There are examples of a number of advanced technologies which helped the persons with disability to prove their talents. World-famous genius Stephen Hawking   suffers from amyotrophic lateral sclerosis (ALS) and has almost no ability to move or speak on his own. Instead, he uses speech-generating technology in which computer software translates what he types on a keyboard (which he can do only with small physical movements of two fingers or his cheek) into a synthesized voice. In addition, the computer software includes auto-correct, so that he only needs to type a few letters before the computer recognizes and types out the entire word for him. Stephen Hawking is one of the best examples of how assistive technology has changed education without which Hawking would not have been able to make his major contributions to our understanding of the world, and students would not be able to learn from him.
There are technologies for every category of disability. Students dealing with blindness/visual impairment, or with physical limitations that prevent them from typing on a keyboard, can use text-to-speech devices (mobile and otherwise) to compose their assignments. When using these programmes, students speak into a microphone, which then translates their words into typed documents. This kind of assistive technology helps students with visual impairments by allowing them to listen to the text that appears on a computer screen. This is a huge improvement over Braille because once the programme is installed on the computer it can read anything on the screen with no waiting for a Braille translation. This enables students to participate in online activities, use email and text, and have immediate access to course materials.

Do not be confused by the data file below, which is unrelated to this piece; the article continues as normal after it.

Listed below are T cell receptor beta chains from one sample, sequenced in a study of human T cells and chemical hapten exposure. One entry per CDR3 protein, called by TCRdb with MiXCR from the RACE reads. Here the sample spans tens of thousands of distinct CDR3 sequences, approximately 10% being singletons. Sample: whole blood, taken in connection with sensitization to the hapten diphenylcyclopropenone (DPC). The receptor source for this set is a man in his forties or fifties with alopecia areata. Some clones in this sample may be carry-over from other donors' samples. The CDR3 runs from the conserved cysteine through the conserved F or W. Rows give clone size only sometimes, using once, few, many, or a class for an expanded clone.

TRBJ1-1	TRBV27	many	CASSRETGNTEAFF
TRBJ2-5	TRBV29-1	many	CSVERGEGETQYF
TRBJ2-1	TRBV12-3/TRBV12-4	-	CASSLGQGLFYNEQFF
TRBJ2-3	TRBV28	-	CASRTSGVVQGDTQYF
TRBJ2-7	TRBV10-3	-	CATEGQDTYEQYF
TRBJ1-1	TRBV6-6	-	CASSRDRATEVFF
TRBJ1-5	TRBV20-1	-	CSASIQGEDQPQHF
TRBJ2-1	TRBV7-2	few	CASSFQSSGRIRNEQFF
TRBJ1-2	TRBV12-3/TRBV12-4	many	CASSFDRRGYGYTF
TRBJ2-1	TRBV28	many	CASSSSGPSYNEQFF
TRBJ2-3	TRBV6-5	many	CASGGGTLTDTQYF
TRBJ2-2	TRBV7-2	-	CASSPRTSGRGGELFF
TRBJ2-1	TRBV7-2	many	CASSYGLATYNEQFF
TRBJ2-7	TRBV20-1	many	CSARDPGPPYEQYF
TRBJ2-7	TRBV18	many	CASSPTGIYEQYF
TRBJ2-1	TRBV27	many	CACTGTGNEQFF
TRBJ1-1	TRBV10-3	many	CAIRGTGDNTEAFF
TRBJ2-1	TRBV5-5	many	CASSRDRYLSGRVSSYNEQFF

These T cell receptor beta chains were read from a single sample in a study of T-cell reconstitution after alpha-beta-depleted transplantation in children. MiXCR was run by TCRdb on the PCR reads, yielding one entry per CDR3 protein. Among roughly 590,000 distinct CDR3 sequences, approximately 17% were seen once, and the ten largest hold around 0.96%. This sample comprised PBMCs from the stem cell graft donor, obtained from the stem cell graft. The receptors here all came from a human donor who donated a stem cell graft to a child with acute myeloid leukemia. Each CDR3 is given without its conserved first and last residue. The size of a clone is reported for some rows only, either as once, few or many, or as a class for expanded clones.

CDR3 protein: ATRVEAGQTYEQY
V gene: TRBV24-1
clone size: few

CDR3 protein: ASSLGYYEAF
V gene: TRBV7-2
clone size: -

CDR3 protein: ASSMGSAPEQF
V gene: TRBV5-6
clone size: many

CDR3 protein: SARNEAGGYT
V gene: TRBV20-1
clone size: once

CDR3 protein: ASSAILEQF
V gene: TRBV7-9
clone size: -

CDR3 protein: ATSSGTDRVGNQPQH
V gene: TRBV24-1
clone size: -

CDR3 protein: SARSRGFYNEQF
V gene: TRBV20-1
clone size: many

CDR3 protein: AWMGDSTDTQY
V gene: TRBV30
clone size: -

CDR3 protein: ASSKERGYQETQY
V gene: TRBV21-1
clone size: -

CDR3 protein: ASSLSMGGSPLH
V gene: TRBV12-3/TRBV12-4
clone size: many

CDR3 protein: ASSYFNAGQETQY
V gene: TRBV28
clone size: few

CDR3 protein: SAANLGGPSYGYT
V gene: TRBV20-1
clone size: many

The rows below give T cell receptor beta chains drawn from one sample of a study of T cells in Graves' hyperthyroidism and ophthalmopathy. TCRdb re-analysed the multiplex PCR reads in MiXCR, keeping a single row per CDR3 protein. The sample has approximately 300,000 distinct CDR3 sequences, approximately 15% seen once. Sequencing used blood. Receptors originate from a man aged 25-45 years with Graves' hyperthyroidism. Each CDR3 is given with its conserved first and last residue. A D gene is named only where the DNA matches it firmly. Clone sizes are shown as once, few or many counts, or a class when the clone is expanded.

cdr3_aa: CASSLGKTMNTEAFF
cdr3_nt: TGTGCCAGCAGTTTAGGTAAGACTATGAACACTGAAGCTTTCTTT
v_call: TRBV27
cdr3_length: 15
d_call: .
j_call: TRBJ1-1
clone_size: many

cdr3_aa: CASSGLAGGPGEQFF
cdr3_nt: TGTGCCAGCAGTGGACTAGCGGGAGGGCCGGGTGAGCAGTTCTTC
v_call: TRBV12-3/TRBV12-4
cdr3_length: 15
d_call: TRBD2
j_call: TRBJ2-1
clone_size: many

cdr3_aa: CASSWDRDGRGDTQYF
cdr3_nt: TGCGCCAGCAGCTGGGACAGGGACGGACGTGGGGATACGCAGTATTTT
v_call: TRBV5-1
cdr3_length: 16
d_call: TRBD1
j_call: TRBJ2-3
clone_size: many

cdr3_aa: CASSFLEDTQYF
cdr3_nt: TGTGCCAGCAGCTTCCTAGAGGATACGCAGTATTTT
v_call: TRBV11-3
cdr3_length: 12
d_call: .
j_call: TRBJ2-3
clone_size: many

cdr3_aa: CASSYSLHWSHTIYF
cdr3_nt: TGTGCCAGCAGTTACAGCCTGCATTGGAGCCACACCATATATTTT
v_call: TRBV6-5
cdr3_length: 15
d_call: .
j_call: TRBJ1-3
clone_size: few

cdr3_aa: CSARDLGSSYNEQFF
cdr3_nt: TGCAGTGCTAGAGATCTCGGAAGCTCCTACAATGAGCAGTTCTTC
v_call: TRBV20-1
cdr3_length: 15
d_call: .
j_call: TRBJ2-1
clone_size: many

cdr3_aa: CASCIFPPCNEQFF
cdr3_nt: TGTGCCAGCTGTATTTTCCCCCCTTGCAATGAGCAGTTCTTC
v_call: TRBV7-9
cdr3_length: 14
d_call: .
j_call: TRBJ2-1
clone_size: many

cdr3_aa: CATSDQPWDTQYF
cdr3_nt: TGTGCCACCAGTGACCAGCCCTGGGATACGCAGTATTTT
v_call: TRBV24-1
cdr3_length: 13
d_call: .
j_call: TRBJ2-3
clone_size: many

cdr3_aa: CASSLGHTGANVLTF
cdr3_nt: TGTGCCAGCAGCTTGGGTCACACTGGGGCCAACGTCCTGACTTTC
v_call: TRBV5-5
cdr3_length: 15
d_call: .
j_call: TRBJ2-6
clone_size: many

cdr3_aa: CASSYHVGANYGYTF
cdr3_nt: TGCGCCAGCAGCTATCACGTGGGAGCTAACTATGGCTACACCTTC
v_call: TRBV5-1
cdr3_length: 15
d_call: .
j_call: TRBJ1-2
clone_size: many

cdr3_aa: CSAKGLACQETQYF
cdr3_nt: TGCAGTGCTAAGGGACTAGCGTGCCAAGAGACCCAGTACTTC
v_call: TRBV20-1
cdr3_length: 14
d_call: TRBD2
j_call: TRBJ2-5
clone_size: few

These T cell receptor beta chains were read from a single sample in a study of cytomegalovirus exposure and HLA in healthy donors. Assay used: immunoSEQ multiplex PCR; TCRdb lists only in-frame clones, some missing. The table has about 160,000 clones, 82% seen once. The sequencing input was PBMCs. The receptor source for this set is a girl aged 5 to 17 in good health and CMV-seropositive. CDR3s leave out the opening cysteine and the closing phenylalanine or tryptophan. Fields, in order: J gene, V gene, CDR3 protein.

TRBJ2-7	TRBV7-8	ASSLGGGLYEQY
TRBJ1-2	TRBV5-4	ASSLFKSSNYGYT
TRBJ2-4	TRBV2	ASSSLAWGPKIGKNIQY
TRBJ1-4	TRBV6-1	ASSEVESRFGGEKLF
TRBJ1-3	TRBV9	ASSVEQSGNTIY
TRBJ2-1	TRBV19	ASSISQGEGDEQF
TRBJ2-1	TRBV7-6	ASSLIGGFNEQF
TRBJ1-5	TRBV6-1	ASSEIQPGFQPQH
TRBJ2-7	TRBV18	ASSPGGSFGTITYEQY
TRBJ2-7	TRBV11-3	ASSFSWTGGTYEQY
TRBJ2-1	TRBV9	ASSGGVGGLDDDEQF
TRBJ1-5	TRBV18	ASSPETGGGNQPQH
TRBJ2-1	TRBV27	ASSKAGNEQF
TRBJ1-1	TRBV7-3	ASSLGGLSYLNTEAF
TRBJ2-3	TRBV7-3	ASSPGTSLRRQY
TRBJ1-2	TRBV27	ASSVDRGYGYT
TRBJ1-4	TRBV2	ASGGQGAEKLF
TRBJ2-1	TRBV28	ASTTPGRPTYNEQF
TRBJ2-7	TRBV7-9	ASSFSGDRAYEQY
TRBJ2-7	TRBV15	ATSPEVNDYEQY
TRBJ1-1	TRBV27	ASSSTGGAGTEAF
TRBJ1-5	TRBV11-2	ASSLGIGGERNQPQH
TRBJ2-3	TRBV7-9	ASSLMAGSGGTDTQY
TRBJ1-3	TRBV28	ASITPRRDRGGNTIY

An increasing number of people with disabilities are participating in sports, leading to the development of new assistive technology. Assistive technology can enable sports enthusiasts who have disabilities to play. The technology may be used in disabled sports, where an existing sport is modified to enable players with a disability to participate; or, assistive technology may be used to invent completely new sports with athletes with disabilities exclusively in mind. Assistive technology for sports may be simple or advanced. Accordingly, assistive technology can be found in sports ranging from local community recreation to elite Paralympic games. Some of the assistive devices currently available for different impairments are mobility impairments like light-weight wheelchairs for basketball, tennis, and racing, gym equipment that lets users stay in a wheelchair while using arm exercise machines and sport wheelchair etc.
Technology can help all kinds of user groups irrespective of their ambulatory conditions or any other impairment. Technology, and making the benefits of technology accessible, is an essential component to realising the rights of persons with disabilities and ensuring they are included in development. The Smart City Bhubaneswar should be more inclusive for every citizen and the benefits of technology need to be translated into an inclusive development agenda to offer a better life to the specially-abled persons.